HuffyHow: Even more beginner girl’s guide to football


2009 Michigan Wolverines football team

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  The football game is over. The coaches and teams are sprinting off the field. (They run because they want to look tough, of course.) Now, finally, can we please go home, curl up on the couch and watch a little Lifetime? Nooooooooo, don’t be silly. It’s time for the post game analysis (PGA). What else is there to say, you might ask? Team A won because they scored more points than Team B. End of story. No, the game is never done, because this is football, where boys  become men, and dammit we’re not ready to go back to being boys yet. Let the PGA begin. 

If you’re at the game in person, your analysis starts on the walk back to the car and continues on the ride home. My guy companions begin analysis of every play. Everything from “They shouldn’t have run the hook and ladder on that last drive” to “________ (insert quarterback’s name here) has got to work on his _________ (insert problem area here).” I don’t know enough about the strategy to have much to say, but I’ve developed a few generic phrases that help me fit in. “They shouldn’t have gone for two,” I say, in response to the team missing the two extra points after the touchdown. Most of the time teams opt to run the ball in for the extra point after touchdown, but at crucial times, such as when the team wants to be ahead by more than a touchdown, they try passing the ball into the end zone, which, if successful, yields two points. This also works conversely, as in “They SHOULD have gone for two” if your team has lost by two points, so you essentially get two comments for the price of one.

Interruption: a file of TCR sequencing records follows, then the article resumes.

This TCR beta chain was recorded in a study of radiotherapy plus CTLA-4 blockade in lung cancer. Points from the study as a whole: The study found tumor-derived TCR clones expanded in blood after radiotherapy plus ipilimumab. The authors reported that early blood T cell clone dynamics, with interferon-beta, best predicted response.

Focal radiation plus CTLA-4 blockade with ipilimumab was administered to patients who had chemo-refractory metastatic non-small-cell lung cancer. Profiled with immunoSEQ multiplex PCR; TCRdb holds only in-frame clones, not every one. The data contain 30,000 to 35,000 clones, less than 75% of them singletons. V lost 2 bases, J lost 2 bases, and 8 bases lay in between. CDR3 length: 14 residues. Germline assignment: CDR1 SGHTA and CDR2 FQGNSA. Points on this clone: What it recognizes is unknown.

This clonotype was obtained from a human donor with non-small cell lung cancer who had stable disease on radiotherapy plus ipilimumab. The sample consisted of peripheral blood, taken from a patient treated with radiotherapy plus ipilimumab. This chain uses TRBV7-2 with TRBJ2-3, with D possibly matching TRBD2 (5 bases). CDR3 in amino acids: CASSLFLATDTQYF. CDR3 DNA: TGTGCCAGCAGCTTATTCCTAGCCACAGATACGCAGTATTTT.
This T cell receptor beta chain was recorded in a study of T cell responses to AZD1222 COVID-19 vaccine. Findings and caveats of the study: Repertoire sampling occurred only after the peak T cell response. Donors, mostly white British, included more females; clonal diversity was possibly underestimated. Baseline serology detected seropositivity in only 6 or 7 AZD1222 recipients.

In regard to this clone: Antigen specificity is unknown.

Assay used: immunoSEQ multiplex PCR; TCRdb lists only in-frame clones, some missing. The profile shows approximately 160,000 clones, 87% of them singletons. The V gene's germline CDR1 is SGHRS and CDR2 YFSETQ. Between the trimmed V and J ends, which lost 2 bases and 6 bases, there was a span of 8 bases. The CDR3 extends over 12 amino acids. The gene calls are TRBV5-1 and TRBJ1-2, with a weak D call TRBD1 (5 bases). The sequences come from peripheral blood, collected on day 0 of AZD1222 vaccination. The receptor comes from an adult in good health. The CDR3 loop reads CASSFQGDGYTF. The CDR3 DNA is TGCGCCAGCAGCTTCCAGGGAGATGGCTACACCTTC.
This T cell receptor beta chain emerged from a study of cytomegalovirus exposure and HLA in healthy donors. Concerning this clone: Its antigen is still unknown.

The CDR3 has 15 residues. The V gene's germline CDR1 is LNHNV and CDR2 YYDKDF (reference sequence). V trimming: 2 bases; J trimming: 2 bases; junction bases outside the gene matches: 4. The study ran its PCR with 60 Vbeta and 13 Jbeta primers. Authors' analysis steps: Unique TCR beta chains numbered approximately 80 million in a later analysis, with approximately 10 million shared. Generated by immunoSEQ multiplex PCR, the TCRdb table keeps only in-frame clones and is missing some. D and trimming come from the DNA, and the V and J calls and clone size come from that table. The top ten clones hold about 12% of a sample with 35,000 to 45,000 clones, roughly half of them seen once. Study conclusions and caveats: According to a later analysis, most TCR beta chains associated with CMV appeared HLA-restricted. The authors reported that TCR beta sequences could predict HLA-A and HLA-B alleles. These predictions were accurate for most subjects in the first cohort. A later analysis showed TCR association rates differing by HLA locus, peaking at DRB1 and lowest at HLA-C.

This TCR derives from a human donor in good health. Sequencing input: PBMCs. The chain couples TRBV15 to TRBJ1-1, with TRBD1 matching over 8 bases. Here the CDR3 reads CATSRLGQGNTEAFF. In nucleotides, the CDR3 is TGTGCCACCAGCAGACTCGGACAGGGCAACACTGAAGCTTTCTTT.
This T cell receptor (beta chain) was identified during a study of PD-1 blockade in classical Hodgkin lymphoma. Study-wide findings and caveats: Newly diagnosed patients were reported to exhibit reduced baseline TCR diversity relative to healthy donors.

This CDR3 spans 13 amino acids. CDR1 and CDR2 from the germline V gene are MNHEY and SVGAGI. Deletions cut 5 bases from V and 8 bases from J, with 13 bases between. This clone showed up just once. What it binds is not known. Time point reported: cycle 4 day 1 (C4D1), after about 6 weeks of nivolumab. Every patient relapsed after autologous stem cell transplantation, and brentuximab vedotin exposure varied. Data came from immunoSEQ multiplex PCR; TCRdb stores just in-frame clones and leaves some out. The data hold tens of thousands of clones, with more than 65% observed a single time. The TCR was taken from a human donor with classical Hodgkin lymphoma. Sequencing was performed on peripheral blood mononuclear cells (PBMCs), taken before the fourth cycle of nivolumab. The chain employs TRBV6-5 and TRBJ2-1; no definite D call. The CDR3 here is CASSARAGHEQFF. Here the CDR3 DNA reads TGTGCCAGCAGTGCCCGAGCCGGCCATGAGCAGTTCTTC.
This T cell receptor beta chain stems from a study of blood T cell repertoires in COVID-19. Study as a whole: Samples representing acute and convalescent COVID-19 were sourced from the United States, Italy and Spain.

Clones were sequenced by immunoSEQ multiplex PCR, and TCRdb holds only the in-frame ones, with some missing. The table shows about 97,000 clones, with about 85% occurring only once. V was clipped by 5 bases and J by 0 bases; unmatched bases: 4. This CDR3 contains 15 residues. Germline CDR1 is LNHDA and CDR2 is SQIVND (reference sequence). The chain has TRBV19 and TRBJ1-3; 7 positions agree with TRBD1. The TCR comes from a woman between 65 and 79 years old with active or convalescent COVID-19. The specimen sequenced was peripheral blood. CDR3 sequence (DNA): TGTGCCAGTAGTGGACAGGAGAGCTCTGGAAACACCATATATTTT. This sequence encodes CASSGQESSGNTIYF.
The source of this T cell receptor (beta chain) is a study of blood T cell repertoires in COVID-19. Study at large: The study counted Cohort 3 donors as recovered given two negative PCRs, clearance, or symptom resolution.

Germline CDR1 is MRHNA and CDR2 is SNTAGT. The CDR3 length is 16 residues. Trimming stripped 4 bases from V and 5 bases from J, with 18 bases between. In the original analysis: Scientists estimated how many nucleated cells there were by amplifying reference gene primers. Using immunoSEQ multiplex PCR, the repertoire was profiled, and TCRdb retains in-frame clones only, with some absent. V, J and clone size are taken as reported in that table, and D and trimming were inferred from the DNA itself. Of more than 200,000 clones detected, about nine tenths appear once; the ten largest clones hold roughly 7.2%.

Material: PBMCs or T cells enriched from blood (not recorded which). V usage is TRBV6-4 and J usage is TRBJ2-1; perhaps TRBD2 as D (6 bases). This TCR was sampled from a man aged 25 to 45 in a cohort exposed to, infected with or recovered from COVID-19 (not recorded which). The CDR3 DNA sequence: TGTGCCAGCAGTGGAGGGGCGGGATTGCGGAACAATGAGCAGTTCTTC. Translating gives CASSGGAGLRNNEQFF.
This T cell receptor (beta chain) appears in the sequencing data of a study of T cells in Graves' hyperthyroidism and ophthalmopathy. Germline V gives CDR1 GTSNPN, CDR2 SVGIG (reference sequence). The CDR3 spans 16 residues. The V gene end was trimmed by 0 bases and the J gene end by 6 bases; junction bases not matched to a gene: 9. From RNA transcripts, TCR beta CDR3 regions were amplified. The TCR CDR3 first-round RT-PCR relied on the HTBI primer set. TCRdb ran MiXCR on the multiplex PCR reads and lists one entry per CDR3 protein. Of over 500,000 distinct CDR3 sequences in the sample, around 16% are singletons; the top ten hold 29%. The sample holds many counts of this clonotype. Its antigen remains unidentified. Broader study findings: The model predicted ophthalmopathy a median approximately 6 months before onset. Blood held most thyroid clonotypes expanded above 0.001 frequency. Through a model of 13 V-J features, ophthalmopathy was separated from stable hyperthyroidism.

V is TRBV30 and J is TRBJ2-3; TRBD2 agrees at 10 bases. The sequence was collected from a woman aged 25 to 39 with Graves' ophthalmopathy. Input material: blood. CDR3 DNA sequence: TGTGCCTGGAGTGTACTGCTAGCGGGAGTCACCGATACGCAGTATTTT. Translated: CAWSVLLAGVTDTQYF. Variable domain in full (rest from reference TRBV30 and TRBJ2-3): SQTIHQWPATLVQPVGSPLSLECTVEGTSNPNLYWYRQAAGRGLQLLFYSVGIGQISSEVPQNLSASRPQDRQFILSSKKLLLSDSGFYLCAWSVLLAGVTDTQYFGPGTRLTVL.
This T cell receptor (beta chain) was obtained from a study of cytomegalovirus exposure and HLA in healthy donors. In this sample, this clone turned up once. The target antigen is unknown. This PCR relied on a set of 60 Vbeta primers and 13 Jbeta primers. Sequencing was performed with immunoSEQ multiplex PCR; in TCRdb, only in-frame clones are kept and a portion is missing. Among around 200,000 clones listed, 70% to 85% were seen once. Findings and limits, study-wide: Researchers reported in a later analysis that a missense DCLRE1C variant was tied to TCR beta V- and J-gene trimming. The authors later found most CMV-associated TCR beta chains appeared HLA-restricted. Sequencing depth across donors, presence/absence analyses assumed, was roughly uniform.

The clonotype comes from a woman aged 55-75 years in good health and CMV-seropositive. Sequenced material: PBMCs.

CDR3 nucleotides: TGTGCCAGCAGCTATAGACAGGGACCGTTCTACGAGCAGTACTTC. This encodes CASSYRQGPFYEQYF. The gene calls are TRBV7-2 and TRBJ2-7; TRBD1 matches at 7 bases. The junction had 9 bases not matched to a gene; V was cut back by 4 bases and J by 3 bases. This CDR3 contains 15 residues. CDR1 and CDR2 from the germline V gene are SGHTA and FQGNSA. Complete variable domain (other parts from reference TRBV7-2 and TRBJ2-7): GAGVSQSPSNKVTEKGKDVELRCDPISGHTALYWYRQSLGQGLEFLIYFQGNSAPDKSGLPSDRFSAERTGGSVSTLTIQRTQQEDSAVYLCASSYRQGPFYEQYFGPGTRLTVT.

Another favorite of mine is “The secondary looks weak.” This is a great phrase, but a little tricky to pull off, because first, you have to know what the secondary is, and second (or secondarily 🙂 ) it only works if the secondary IS indeed weak, otherwise you’ll just sound silly. I find the whole secondary thing a little confusing, but as far as I can tell, this is how it goes: there’s the first row of offensive linemen whose job it is to protect the quarterback and block so the ball can get through; then there’s another set of players as backup in case the first set does not succeed, so they’re called the secondary. This is not to be confused with  the second string, who are the second choice players who sit on the bench, the virtual B list who only get to play if the first string guy gets hurt. 

The term “weak” is anathema to football, because football is about men who are strong, winning, crushing,  so it’s also a pretty safe bet that you can use “weak” in almost any context and end up with something meaningful to say. “The quarterback looked weak,” “The defense is weak,” “The special teams are weak,” you get the idea.